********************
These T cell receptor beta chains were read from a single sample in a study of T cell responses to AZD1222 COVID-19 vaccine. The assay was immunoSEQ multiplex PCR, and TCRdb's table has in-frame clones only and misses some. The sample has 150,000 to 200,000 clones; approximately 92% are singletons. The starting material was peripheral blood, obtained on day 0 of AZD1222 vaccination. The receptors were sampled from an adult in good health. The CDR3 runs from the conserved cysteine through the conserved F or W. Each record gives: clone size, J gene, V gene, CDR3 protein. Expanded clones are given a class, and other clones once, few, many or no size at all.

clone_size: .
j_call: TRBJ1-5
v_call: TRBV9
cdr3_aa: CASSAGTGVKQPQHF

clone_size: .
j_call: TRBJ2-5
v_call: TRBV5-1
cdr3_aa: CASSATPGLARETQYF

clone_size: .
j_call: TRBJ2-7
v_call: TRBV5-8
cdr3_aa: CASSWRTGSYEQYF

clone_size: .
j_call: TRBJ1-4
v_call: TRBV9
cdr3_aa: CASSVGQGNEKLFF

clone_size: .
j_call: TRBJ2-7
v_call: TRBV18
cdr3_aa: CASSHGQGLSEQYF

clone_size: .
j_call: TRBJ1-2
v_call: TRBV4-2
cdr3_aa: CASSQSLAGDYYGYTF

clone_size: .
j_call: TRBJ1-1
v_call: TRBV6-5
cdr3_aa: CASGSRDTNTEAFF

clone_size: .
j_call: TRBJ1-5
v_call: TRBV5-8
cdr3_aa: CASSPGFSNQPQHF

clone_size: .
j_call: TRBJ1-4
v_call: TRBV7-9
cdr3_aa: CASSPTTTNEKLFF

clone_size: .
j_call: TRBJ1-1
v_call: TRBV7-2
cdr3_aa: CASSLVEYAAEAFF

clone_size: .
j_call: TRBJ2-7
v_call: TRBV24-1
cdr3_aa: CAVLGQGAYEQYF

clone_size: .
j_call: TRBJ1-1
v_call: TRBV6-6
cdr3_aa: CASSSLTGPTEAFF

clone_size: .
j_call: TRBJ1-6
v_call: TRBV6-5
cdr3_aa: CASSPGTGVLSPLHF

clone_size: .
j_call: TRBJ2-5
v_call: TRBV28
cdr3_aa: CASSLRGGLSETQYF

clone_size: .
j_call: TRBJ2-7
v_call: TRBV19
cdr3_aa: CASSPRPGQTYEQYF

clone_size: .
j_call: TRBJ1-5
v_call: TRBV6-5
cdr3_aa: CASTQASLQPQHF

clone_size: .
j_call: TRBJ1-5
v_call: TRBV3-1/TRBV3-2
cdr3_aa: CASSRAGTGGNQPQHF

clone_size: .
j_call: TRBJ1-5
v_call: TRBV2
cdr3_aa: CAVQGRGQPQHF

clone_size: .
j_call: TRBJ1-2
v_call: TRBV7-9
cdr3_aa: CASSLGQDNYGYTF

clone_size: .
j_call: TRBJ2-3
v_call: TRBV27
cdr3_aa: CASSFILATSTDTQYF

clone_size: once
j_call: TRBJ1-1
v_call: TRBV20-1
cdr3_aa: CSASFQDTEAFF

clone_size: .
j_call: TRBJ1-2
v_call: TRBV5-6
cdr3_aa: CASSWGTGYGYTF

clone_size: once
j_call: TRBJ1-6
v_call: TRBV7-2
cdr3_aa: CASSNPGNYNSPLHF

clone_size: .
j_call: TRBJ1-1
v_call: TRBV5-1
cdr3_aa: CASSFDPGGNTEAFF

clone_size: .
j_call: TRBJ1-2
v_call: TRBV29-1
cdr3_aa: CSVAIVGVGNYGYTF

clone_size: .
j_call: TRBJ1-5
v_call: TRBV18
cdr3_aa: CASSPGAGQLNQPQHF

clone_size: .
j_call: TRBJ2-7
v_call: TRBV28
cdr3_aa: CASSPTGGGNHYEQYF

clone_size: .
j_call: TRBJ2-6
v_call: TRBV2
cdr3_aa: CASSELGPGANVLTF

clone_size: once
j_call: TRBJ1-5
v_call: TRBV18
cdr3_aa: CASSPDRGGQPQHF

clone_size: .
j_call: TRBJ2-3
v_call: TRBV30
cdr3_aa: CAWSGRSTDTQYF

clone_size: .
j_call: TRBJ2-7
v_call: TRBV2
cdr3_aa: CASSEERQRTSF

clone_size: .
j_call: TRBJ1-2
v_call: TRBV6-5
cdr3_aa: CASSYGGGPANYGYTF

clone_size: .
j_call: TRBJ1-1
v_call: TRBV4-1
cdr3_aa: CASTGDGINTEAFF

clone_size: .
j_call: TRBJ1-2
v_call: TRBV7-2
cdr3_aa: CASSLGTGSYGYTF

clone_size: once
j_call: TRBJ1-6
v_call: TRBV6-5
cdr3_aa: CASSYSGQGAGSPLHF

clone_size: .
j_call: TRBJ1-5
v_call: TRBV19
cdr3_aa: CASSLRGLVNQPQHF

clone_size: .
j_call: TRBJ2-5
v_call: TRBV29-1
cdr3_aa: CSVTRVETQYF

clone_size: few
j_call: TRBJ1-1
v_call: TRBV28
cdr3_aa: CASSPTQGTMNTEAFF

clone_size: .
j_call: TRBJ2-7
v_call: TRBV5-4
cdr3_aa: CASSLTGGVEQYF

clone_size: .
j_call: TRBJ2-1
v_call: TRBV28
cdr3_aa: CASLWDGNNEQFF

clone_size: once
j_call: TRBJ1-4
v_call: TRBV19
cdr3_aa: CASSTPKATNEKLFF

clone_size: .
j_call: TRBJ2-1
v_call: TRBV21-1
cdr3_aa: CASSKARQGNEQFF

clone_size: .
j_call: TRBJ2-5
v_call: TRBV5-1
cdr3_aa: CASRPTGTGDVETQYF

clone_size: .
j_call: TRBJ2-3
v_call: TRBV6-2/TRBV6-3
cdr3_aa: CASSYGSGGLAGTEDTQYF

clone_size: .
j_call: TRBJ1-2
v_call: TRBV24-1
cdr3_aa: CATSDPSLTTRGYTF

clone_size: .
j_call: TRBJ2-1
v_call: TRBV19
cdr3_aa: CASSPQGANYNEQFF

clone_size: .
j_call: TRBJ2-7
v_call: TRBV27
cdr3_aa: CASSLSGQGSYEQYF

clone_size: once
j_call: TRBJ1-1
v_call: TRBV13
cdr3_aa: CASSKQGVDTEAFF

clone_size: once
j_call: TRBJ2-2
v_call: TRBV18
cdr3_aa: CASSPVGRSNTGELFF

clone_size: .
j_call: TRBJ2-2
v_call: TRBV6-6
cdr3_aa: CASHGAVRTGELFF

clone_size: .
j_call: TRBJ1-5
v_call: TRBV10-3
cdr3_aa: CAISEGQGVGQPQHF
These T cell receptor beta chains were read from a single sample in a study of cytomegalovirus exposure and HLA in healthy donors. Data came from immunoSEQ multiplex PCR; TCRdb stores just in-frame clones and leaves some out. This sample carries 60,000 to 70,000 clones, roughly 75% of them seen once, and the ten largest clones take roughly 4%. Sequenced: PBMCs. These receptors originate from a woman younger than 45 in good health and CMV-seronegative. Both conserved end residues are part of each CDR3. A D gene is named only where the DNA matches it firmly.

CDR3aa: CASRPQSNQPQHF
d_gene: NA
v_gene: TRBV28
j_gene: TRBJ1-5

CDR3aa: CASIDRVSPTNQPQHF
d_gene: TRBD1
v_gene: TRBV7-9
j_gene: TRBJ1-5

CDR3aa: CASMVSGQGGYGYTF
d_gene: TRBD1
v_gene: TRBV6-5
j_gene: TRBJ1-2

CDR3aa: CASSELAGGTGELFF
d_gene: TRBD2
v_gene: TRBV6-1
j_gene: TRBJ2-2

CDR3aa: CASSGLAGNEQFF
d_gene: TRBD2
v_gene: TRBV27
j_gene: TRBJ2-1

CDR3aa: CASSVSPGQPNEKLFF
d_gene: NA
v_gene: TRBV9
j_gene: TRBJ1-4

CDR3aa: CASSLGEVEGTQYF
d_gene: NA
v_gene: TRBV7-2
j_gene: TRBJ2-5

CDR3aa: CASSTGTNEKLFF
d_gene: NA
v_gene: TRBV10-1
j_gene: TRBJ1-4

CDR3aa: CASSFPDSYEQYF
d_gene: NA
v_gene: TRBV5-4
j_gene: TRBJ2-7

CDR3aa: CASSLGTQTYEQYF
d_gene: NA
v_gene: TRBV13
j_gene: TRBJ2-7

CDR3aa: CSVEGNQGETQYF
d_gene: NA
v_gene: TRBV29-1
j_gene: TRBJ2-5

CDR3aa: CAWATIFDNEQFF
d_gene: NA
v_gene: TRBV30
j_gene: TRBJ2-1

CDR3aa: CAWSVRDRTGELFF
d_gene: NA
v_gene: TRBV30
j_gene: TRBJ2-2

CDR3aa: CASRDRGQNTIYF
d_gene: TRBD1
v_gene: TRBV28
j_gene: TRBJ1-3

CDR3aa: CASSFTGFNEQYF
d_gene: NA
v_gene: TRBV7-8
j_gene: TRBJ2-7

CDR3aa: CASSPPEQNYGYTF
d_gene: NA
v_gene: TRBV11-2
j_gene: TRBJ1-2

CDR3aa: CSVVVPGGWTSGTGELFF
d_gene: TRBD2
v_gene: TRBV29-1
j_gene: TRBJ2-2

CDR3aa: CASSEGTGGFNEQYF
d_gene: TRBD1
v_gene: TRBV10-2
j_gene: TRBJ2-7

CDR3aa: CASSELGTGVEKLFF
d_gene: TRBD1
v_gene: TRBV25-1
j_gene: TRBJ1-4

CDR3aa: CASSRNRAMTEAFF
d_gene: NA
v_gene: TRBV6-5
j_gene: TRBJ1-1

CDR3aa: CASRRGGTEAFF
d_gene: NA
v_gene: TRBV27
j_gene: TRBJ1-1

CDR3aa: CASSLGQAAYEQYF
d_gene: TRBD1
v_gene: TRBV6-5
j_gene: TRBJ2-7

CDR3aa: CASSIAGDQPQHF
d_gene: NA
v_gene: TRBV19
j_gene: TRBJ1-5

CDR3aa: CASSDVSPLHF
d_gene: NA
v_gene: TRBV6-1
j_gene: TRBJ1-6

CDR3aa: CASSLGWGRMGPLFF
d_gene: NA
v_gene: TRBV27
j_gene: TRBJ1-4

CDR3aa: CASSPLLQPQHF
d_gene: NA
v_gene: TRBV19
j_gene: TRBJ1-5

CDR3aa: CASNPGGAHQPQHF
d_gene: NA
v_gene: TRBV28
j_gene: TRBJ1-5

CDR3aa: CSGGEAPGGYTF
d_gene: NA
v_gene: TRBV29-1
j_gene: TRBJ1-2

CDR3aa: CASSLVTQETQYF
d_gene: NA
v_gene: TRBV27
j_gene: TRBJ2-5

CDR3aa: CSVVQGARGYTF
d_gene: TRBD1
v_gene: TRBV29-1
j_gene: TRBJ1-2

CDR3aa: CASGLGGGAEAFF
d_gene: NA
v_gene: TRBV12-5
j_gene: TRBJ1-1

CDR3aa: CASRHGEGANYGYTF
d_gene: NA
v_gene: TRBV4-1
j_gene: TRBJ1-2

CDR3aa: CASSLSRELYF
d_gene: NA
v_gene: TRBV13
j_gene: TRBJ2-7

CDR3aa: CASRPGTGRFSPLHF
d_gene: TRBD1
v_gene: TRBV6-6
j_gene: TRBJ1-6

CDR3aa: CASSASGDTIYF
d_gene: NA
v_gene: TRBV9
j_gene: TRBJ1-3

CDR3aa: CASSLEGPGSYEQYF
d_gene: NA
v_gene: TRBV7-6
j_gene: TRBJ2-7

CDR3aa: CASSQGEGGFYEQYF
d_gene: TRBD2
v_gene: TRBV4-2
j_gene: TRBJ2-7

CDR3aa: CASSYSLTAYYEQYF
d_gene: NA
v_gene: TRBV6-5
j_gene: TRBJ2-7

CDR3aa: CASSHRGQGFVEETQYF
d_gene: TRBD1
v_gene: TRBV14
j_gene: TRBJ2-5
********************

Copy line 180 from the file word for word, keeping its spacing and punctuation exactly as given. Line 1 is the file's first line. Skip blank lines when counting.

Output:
v_call: TRBV24-1